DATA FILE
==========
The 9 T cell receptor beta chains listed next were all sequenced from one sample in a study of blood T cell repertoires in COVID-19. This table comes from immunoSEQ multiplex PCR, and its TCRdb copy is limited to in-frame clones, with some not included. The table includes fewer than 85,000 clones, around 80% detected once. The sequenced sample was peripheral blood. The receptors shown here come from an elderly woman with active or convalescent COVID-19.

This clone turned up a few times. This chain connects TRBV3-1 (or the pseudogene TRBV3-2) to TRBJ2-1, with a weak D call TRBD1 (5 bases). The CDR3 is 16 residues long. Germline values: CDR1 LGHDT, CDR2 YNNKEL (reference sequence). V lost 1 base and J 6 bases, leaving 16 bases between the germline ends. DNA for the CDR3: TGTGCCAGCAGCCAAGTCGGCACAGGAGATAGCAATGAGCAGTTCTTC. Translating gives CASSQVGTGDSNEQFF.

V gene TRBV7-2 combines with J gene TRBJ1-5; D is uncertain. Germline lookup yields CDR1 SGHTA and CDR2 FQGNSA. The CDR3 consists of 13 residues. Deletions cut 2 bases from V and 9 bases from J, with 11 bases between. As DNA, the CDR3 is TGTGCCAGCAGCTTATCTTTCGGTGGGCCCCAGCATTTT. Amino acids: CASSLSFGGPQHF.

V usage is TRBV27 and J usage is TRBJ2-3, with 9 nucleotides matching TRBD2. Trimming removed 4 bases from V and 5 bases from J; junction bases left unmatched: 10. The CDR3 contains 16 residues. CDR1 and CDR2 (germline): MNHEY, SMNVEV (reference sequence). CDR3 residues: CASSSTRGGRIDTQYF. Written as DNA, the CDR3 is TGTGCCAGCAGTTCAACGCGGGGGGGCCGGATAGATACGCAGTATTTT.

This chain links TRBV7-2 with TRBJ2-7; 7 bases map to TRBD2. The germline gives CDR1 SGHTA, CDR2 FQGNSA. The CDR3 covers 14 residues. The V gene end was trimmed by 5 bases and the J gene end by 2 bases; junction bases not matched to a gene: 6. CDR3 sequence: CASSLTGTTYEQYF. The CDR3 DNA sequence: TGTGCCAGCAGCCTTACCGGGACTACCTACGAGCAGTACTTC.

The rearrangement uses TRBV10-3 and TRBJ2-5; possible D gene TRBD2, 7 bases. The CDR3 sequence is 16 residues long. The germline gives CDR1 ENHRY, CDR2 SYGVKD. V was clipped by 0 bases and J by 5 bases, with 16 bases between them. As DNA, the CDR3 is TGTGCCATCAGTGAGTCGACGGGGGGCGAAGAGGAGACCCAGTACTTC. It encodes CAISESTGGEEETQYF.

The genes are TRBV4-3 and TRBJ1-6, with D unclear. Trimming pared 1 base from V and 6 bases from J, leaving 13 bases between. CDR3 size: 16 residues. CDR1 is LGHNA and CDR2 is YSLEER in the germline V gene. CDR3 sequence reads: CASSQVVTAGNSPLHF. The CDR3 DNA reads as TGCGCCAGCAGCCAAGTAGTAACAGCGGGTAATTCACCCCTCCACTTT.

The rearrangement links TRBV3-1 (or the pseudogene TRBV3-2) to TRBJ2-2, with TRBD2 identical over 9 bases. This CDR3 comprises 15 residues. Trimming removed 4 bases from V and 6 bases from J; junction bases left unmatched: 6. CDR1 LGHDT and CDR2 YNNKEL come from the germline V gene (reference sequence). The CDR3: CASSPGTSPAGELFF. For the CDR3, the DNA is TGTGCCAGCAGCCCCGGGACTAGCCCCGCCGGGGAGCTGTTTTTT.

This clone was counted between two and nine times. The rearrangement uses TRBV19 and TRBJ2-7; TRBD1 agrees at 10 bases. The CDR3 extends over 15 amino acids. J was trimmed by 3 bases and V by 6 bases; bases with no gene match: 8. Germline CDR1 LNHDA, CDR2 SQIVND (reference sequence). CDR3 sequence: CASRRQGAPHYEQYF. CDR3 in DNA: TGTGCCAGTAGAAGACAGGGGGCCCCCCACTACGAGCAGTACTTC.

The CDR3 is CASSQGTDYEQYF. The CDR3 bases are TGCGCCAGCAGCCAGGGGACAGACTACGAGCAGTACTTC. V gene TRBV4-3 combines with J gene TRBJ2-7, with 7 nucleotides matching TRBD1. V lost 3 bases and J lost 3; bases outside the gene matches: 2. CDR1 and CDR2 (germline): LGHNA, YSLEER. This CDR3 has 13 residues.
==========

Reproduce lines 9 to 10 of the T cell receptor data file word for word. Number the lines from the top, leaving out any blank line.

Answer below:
This clone was counted between two and nine times. The rearrangement uses TRBV19 and TRBJ2-7; TRBD1 agrees at 10 bases. The CDR3 extends over 15 amino acids. J was trimmed by 3 bases and V by 6 bases; bases with no gene match: 8. Germline CDR1 LNHDA, CDR2 SQIVND (reference sequence). CDR3 sequence: CASRRQGAPHYEQYF. CDR3 in DNA: TGTGCCAGTAGAAGACAGGGGGCCCCCCACTACGAGCAGTACTTC.

The CDR3 is CASSQGTDYEQYF. The CDR3 bases are TGCGCCAGCAGCCAGGGGACAGACTACGAGCAGTACTTC. V gene TRBV4-3 combines with J gene TRBJ2-7, with 7 nucleotides matching TRBD1. V lost 3 bases and J lost 3; bases outside the gene matches: 2. CDR1 and CDR2 (germline): LGHNA, YSLEER. This CDR3 has 13 residues.